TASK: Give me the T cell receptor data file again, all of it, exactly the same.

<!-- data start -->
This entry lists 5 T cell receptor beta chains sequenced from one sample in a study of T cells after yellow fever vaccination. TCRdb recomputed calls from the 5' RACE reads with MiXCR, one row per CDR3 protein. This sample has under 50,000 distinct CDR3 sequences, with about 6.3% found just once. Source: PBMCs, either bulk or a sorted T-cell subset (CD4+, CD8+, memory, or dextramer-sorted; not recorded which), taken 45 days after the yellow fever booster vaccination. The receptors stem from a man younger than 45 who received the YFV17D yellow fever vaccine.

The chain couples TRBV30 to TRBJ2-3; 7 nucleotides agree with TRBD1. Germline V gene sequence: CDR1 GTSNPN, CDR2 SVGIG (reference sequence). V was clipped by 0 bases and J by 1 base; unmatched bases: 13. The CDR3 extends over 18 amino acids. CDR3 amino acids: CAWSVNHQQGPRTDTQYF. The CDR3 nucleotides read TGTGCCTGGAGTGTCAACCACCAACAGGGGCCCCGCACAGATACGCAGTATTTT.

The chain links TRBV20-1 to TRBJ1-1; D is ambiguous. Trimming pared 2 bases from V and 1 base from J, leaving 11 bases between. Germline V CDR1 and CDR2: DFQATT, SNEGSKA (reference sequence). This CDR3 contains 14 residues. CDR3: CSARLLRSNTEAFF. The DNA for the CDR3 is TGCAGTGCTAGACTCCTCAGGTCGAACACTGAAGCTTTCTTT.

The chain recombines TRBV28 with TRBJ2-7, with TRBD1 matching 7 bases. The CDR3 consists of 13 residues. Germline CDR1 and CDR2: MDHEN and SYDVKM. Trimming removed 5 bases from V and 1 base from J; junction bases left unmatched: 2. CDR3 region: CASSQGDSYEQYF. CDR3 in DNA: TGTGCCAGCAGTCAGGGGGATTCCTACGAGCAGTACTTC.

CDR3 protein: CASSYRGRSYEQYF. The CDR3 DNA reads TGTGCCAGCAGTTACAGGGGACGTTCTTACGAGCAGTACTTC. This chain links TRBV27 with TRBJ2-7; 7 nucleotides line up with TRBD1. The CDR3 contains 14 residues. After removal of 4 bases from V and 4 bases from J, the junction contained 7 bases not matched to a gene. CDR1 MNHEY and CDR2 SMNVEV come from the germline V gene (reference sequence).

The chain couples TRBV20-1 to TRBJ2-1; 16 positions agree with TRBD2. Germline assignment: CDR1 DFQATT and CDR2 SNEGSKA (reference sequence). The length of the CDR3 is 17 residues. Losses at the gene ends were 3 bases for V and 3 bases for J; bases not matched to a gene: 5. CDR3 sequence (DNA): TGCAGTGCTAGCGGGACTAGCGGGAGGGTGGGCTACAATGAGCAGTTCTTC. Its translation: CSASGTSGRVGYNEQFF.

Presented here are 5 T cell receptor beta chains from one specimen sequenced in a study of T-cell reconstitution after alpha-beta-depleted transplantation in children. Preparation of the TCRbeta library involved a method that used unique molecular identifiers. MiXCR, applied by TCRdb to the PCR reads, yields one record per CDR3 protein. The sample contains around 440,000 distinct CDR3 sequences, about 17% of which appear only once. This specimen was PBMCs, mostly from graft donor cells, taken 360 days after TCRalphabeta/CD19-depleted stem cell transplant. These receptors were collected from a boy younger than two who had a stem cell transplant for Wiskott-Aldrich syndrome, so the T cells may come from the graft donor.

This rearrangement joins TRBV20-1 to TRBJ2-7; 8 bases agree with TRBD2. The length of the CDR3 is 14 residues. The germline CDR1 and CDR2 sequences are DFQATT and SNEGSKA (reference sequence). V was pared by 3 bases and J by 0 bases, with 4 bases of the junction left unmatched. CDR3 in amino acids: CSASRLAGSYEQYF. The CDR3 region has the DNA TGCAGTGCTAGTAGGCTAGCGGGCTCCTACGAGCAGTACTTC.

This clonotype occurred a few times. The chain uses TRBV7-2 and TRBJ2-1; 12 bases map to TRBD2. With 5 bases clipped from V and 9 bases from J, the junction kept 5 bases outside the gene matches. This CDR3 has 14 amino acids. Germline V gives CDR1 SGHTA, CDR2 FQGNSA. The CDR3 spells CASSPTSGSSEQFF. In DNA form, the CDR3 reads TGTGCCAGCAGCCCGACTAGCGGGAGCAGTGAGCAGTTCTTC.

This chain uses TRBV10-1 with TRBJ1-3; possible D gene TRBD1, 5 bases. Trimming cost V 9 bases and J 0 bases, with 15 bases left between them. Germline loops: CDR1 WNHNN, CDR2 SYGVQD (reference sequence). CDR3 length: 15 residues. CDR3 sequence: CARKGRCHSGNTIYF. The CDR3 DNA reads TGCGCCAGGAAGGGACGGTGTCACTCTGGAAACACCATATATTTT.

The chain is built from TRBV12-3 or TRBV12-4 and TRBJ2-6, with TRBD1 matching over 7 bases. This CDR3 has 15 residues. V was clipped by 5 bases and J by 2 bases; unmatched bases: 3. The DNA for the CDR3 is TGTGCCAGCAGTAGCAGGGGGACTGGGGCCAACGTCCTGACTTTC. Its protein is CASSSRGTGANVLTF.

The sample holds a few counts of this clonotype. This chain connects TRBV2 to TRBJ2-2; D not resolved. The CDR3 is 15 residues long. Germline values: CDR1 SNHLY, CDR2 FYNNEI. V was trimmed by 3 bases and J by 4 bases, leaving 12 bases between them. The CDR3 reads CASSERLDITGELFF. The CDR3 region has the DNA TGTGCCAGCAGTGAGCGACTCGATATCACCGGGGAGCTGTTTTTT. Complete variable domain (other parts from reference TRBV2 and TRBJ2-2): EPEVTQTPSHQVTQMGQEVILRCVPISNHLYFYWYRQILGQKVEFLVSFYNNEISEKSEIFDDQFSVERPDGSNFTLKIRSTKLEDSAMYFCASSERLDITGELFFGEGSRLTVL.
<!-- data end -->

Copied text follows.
This entry lists 5 T cell receptor beta chains sequenced from one sample in a study of T cells after yellow fever vaccination. TCRdb recomputed calls from the 5' RACE reads with MiXCR, one row per CDR3 protein. This sample has under 50,000 distinct CDR3 sequences, with about 6.3% found just once. Source: PBMCs, either bulk or a sorted T-cell subset (CD4+, CD8+, memory, or dextramer-sorted; not recorded which), taken 45 days after the yellow fever booster vaccination. The receptors stem from a man younger than 45 who received the YFV17D yellow fever vaccine.

The chain couples TRBV30 to TRBJ2-3; 7 nucleotides agree with TRBD1. Germline V gene sequence: CDR1 GTSNPN, CDR2 SVGIG (reference sequence). V was clipped by 0 bases and J by 1 base; unmatched bases: 13. The CDR3 extends over 18 amino acids. CDR3 amino acids: CAWSVNHQQGPRTDTQYF. The CDR3 nucleotides read TGTGCCTGGAGTGTCAACCACCAACAGGGGCCCCGCACAGATACGCAGTATTTT.

The chain links TRBV20-1 to TRBJ1-1; D is ambiguous. Trimming pared 2 bases from V and 1 base from J, leaving 11 bases between. Germline V CDR1 and CDR2: DFQATT, SNEGSKA (reference sequence). This CDR3 contains 14 residues. CDR3: CSARLLRSNTEAFF. The DNA for the CDR3 is TGCAGTGCTAGACTCCTCAGGTCGAACACTGAAGCTTTCTTT.

The chain recombines TRBV28 with TRBJ2-7, with TRBD1 matching 7 bases. The CDR3 consists of 13 residues. Germline CDR1 and CDR2: MDHEN and SYDVKM. Trimming removed 5 bases from V and 1 base from J; junction bases left unmatched: 2. CDR3 region: CASSQGDSYEQYF. CDR3 in DNA: TGTGCCAGCAGTCAGGGGGATTCCTACGAGCAGTACTTC.

CDR3 protein: CASSYRGRSYEQYF. The CDR3 DNA reads TGTGCCAGCAGTTACAGGGGACGTTCTTACGAGCAGTACTTC. This chain links TRBV27 with TRBJ2-7; 7 nucleotides line up with TRBD1. The CDR3 contains 14 residues. After removal of 4 bases from V and 4 bases from J, the junction contained 7 bases not matched to a gene. CDR1 MNHEY and CDR2 SMNVEV come from the germline V gene (reference sequence).

The chain couples TRBV20-1 to TRBJ2-1; 16 positions agree with TRBD2. Germline assignment: CDR1 DFQATT and CDR2 SNEGSKA (reference sequence). The length of the CDR3 is 17 residues. Losses at the gene ends were 3 bases for V and 3 bases for J; bases not matched to a gene: 5. CDR3 sequence (DNA): TGCAGTGCTAGCGGGACTAGCGGGAGGGTGGGCTACAATGAGCAGTTCTTC. Its translation: CSASGTSGRVGYNEQFF.

Presented here are 5 T cell receptor beta chains from one specimen sequenced in a study of T-cell reconstitution after alpha-beta-depleted transplantation in children. Preparation of the TCRbeta library involved a method that used unique molecular identifiers. MiXCR, applied by TCRdb to the PCR reads, yields one record per CDR3 protein. The sample contains around 440,000 distinct CDR3 sequences, about 17% of which appear only once. This specimen was PBMCs, mostly from graft donor cells, taken 360 days after TCRalphabeta/CD19-depleted stem cell transplant. These receptors were collected from a boy younger than two who had a stem cell transplant for Wiskott-Aldrich syndrome, so the T cells may come from the graft donor.

This rearrangement joins TRBV20-1 to TRBJ2-7; 8 bases agree with TRBD2. The length of the CDR3 is 14 residues. The germline CDR1 and CDR2 sequences are DFQATT and SNEGSKA (reference sequence). V was pared by 3 bases and J by 0 bases, with 4 bases of the junction left unmatched. CDR3 in amino acids: CSASRLAGSYEQYF. The CDR3 region has the DNA TGCAGTGCTAGTAGGCTAGCGGGCTCCTACGAGCAGTACTTC.

This clonotype occurred a few times. The chain uses TRBV7-2 and TRBJ2-1; 12 bases map to TRBD2. With 5 bases clipped from V and 9 bases from J, the junction kept 5 bases outside the gene matches. This CDR3 has 14 amino acids. Germline V gives CDR1 SGHTA, CDR2 FQGNSA. The CDR3 spells CASSPTSGSSEQFF. In DNA form, the CDR3 reads TGTGCCAGCAGCCCGACTAGCGGGAGCAGTGAGCAGTTCTTC.

This chain uses TRBV10-1 with TRBJ1-3; possible D gene TRBD1, 5 bases. Trimming cost V 9 bases and J 0 bases, with 15 bases left between them. Germline loops: CDR1 WNHNN, CDR2 SYGVQD (reference sequence). CDR3 length: 15 residues. CDR3 sequence: CARKGRCHSGNTIYF. The CDR3 DNA reads TGCGCCAGGAAGGGACGGTGTCACTCTGGAAACACCATATATTTT.

The chain is built from TRBV12-3 or TRBV12-4 and TRBJ2-6, with TRBD1 matching over 7 bases. This CDR3 has 15 residues. V was clipped by 5 bases and J by 2 bases; unmatched bases: 3. The DNA for the CDR3 is TGTGCCAGCAGTAGCAGGGGGACTGGGGCCAACGTCCTGACTTTC. Its protein is CASSSRGTGANVLTF.

The sample holds a few counts of this clonotype. This chain connects TRBV2 to TRBJ2-2; D not resolved. The CDR3 is 15 residues long. Germline values: CDR1 SNHLY, CDR2 FYNNEI. V was trimmed by 3 bases and J by 4 bases, leaving 12 bases between them. The CDR3 reads CASSERLDITGELFF. The CDR3 region has the DNA TGTGCCAGCAGTGAGCGACTCGATATCACCGGGGAGCTGTTTTTT. Complete variable domain (other parts from reference TRBV2 and TRBJ2-2): EPEVTQTPSHQVTQMGQEVILRCVPISNHLYFYWYRQILGQKVEFLVSFYNNEISEKSEIFDDQFSVERPDGSNFTLKIRSTKLEDSAMYFCASSERLDITGELFFGEGSRLTVL.